Megadrought and cultural exchange along the proto-silk road

Liangcheng Tan, Guanghui Dong, Zhisheng An, R. Lawrence Edwards, Haiming Li, Dong Li, Robert Spengler, Yanjun Cai, Hai Cheng, Jianghu Lan, Rustam Orozbaev, Ruiliang Liu, Jianhui Chen, Hai Xu, Fahu Chen

Research output: Contribution to journalArticlepeer-review

26 Scopus citations

Abstract

Arid Central Asia (ACA), with its diverse landscapes of high mountains, oases, and deserts, hosted the central routes of the Silk Roads that linked trade centers from East Asia to the eastern Mediterranean. Ecological pockets and ecoclines in ACA are largely determined by local precipitation. However, little research has gone into the effects of hydroclimatic changes on trans-Eurasian cultural exchange. Here, we reconstruct precipitation changes in ACA, covering the mid-late Holocene with a U-Th dated, ~3 a resolution, multi-proxy time series of replicated stalagmites from the southeastern Fergana Valley, Kyrgyzstan. Our data reveal a 640-a megadrought between 5820 and 5180 a BP, which likely impacted cultural development in ACA and impeded the expansion of cultural traits along oasis routes. Instead, it may have diverted the earliest transcontinental exchange along the Eurasian steppe during the 5th millennium BP. With gradually increasing precipitation after the megadrought, settlement of peoples in the oases and river valleys may have facilitated the opening of the oasis routes, “prehistoric Silk Roads”, of trans-Eurasian exchange. By the 4th millennium BP, this process may have reshaped cultures across the two continents, laying the foundation for the organized Silk Roads.

Original languageEnglish (US)
Pages (from-to)603-611
Number of pages9
JournalScience Bulletin
Volume66
Issue number6
DOIs
StatePublished - Mar 30 2021

Bibliographical note

Funding Information:
This work was supported by the National Key Research and Development Program of China (2018YFA0606400), the Strategic Priority Research Program of Chinese Academy of Sciences (XDB40000000), the 2nd Tibetan Plateau Scientific Expedition and Research (2019QZKK0101), and the Youth Innovation Promotion Association of Chinese Academy of Sciences (Y201681). This work was also partly supported by the National Natural Science Foundation of China (41888101), the National Social Science Foundation of China (18ZDA172), and the National Science Foundation of United States (NSF 1702816, EAR-0908792, and EAR-1211299). It is a part of the “Belt & Road” Project of the Institute of Earth Environment, Chinese Academy of Sciences (IEECAS). We thank Dr. Sakiev Kadyrbek from the Institute of Geology, National Academy of Sciences of Kyrgyz Republic, Drs. Yougui Song, Qiang Li and Yue Li from the IEECAS, and Dr. Yaoming Li from the Research Center for Ecology and Environment of Central Asia, Chinese Academy of Sciences for their helps in the field work. Liangcheng Tan directed this project. Liangcheng Tan, Guanghui Dong, Zhisheng An, and R. Lawrence Edwards formulated research questions. Liangcheng Tan, Guanghui Dong, and Fahu Chen wrote the paper. Liangcheng Tan, Hai Cheng, and R. Lawrence Edwards contributed to the 230Th dating. Liangcheng Tan, Yanjun Cai, and Dong Li performed the stable isotopic and trace elemental analyses. Liangcheng Tan and Dong Li conducted the age model. Liangcheng Tan, Dong Li, and Rustam Orozbaev did the field work. Guanghui Dong, Haiming Li, Robert Spengler, and Ruiliang Liu analyzed the archeological sites. All authors discussed the results, edited, and commented on the manuscript.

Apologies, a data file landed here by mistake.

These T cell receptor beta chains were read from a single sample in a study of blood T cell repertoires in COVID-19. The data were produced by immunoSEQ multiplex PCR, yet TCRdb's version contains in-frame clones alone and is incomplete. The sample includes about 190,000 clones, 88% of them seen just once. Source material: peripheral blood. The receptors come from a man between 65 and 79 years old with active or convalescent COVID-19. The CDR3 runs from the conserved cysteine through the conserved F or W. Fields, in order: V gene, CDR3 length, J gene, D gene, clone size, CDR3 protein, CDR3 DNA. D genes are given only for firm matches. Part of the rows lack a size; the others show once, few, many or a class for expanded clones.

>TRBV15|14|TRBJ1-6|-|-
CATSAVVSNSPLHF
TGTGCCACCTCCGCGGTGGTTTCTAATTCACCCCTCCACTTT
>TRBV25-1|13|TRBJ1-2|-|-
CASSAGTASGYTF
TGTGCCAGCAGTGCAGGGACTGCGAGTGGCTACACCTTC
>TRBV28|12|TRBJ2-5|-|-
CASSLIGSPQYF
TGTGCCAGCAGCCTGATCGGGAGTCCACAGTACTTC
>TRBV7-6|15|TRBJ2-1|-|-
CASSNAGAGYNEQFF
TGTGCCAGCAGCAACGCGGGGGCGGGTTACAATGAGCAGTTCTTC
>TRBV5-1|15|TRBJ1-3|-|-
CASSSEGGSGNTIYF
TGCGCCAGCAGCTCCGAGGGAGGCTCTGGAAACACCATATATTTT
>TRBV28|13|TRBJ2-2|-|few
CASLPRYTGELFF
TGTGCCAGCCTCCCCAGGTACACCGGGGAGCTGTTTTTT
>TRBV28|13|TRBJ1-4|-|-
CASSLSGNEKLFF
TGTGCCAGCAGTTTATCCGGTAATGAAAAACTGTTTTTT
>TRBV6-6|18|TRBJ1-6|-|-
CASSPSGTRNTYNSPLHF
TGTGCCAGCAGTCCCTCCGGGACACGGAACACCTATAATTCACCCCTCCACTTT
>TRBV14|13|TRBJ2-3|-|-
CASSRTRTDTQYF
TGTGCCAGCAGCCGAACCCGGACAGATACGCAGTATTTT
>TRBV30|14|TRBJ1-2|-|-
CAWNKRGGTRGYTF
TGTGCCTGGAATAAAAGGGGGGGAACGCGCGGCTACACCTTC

Funding Information:
This work was supported by the National Key Research and Development Program of China ( 2018YFA0606400 ), the Strategic Priority Research Program of Chinese Academy of Sciences ( XDB40000000 ), the 2nd Tibetan Plateau Scientific Expedition and Research ( 2019QZKK0101 ), and the Youth Innovation Promotion Association of Chinese Academy of Sciences ( Y201681 ). This work was also partly supported by the National Natural Science Foundation of China ( 41888101 ), the National Social Science Foundation of China ( 18ZDA172 ), and the National Science Foundation of United States ( NSF 1702816 , EAR-0908792 , and EAR-1211299 ). It is a part of the “Belt & Road” Project of the Institute of Earth Environment, Chinese Academy of Sciences (IEECAS). We thank Dr. Sakiev Kadyrbek from the Institute of Geology, National Academy of Sciences of Kyrgyz Republic, Drs. Yougui Song, Qiang Li and Yue Li from the IEECAS, and Dr. Yaoming Li from the Research Center for Ecology and Environment of Central Asia, Chinese Academy of Sciences for their helps in the field work.

Publisher Copyright:
© 2020 Science China Press

Keywords

  • Arid Central Asia
  • Megadrought
  • Mid-Holocene
  • Silk Roads
  • Trans-Eurasian exchange

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